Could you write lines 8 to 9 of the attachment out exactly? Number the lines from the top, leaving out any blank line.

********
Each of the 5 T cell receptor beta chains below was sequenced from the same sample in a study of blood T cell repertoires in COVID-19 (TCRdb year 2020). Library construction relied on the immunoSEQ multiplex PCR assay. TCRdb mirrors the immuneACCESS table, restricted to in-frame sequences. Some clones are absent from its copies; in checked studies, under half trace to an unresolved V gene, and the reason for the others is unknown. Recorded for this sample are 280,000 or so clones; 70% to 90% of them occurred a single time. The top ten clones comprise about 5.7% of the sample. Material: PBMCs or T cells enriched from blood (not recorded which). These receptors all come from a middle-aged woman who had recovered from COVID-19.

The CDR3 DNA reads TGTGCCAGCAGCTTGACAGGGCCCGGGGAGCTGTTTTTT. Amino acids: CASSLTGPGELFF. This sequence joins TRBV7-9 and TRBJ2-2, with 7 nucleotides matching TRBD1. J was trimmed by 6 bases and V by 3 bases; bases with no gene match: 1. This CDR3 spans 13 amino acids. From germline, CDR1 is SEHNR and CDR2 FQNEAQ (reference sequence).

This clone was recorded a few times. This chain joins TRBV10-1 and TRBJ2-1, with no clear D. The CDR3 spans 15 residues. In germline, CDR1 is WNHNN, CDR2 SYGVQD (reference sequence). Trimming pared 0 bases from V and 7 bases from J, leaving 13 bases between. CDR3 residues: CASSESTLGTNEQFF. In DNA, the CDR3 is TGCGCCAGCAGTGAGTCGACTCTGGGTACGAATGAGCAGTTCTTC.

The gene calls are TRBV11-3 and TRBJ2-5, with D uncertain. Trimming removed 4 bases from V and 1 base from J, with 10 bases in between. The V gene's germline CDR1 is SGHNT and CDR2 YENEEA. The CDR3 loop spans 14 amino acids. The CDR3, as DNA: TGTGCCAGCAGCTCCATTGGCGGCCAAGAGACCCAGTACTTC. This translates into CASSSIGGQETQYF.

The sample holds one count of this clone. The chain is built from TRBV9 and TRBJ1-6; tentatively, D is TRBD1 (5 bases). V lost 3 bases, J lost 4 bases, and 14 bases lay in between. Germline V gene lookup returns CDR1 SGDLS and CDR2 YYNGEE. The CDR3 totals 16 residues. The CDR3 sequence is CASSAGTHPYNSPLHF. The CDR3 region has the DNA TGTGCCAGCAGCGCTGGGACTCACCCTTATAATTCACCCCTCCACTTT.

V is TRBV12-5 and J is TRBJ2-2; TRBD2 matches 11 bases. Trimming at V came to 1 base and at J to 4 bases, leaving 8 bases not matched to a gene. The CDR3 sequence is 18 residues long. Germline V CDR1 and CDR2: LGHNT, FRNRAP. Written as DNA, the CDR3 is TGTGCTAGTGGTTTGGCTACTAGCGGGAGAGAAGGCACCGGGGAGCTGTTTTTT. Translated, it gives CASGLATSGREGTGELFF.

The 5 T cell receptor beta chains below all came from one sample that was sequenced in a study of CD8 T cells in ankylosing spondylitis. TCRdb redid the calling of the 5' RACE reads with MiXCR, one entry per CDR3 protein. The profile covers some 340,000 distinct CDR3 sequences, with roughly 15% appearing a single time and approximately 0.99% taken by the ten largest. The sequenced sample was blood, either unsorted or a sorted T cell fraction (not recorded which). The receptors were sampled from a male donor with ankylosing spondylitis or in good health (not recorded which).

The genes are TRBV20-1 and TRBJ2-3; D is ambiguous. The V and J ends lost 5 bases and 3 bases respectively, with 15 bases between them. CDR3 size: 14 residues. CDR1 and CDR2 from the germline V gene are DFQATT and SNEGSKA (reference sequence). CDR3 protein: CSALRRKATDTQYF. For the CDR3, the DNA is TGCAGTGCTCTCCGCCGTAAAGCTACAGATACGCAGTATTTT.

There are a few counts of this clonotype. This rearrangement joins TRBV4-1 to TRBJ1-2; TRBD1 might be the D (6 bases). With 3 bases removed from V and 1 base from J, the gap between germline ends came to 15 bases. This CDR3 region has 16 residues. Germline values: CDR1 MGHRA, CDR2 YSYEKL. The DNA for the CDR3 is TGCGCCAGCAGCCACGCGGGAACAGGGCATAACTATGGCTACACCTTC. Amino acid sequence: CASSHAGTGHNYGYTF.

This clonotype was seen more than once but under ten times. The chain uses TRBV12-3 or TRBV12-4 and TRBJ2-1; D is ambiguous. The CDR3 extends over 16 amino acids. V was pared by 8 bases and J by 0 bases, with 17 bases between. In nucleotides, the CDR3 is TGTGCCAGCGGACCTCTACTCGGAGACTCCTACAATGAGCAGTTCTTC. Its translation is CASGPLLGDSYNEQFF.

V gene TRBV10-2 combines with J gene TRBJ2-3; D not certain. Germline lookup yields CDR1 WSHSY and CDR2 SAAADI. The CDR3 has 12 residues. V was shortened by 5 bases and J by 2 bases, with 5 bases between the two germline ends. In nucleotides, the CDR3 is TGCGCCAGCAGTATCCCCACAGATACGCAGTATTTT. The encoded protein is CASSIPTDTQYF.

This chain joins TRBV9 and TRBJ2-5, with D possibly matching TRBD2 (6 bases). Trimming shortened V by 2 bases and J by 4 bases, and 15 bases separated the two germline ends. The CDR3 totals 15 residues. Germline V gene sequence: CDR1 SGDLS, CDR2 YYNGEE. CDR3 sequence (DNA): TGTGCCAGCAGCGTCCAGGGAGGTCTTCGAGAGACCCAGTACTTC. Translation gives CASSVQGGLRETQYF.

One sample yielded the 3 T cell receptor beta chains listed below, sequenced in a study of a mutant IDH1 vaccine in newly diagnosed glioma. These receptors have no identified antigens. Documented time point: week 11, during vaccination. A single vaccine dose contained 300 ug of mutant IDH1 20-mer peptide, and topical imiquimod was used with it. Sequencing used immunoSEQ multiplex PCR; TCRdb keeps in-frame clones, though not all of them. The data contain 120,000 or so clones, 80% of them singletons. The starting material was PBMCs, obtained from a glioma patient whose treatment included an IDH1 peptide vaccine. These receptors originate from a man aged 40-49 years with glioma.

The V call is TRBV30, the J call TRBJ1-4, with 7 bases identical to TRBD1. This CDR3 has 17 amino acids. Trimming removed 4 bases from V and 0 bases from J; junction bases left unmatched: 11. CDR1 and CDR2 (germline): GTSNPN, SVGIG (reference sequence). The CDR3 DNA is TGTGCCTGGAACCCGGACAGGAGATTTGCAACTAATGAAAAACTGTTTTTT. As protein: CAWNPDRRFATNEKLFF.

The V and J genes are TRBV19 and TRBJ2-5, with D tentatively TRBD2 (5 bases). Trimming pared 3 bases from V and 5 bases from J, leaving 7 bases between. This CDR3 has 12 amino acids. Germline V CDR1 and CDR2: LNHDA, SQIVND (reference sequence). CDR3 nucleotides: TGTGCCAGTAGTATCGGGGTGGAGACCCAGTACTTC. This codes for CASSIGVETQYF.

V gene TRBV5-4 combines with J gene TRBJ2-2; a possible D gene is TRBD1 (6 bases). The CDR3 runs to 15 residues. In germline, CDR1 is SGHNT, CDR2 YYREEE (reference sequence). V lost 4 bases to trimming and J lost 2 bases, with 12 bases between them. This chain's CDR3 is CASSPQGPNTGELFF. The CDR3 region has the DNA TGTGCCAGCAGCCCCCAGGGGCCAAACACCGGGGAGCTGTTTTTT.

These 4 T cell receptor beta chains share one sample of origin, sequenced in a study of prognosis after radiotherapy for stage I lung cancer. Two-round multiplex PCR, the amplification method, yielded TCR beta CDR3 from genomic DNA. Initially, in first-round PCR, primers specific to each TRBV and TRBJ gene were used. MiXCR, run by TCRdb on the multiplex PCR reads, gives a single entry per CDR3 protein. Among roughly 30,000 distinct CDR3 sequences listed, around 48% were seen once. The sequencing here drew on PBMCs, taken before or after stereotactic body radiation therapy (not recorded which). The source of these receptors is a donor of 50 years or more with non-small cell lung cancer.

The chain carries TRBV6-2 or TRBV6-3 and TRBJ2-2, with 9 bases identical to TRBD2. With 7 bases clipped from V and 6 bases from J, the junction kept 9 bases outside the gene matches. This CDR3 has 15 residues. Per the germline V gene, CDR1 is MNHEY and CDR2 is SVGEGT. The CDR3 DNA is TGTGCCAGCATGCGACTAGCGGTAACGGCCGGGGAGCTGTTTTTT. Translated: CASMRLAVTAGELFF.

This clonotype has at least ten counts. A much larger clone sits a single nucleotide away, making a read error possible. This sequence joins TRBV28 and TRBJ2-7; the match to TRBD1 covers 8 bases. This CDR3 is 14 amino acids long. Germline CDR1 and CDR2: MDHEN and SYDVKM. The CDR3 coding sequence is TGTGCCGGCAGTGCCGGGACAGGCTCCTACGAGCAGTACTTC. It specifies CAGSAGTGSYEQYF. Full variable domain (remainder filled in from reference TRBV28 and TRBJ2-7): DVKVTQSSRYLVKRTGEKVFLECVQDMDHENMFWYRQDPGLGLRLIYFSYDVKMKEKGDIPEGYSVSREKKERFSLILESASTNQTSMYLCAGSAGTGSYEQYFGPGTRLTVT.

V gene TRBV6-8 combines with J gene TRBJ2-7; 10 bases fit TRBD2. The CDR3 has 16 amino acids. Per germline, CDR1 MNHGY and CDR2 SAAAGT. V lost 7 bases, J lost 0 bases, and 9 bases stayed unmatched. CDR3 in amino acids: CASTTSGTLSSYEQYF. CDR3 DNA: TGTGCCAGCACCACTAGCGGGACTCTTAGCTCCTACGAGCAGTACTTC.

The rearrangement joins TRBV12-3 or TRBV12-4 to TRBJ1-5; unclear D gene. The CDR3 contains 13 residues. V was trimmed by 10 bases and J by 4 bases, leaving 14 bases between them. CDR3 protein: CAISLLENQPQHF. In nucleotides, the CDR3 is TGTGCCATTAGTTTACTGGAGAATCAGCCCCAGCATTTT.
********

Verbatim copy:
The genes are TRBV20-1 and TRBJ2-3; D is ambiguous. The V and J ends lost 5 bases and 3 bases respectively, with 15 bases between them. CDR3 size: 14 residues. CDR1 and CDR2 from the germline V gene are DFQATT and SNEGSKA (reference sequence). CDR3 protein: CSALRRKATDTQYF. For the CDR3, the DNA is TGCAGTGCTCTCCGCCGTAAAGCTACAGATACGCAGTATTTT.

There are a few counts of this clonotype. This rearrangement joins TRBV4-1 to TRBJ1-2; TRBD1 might be the D (6 bases). With 3 bases removed from V and 1 base from J, the gap between germline ends came to 15 bases. This CDR3 region has 16 residues. Germline values: CDR1 MGHRA, CDR2 YSYEKL. The DNA for the CDR3 is TGCGCCAGCAGCCACGCGGGAACAGGGCATAACTATGGCTACACCTTC. Amino acid sequence: CASSHAGTGHNYGYTF.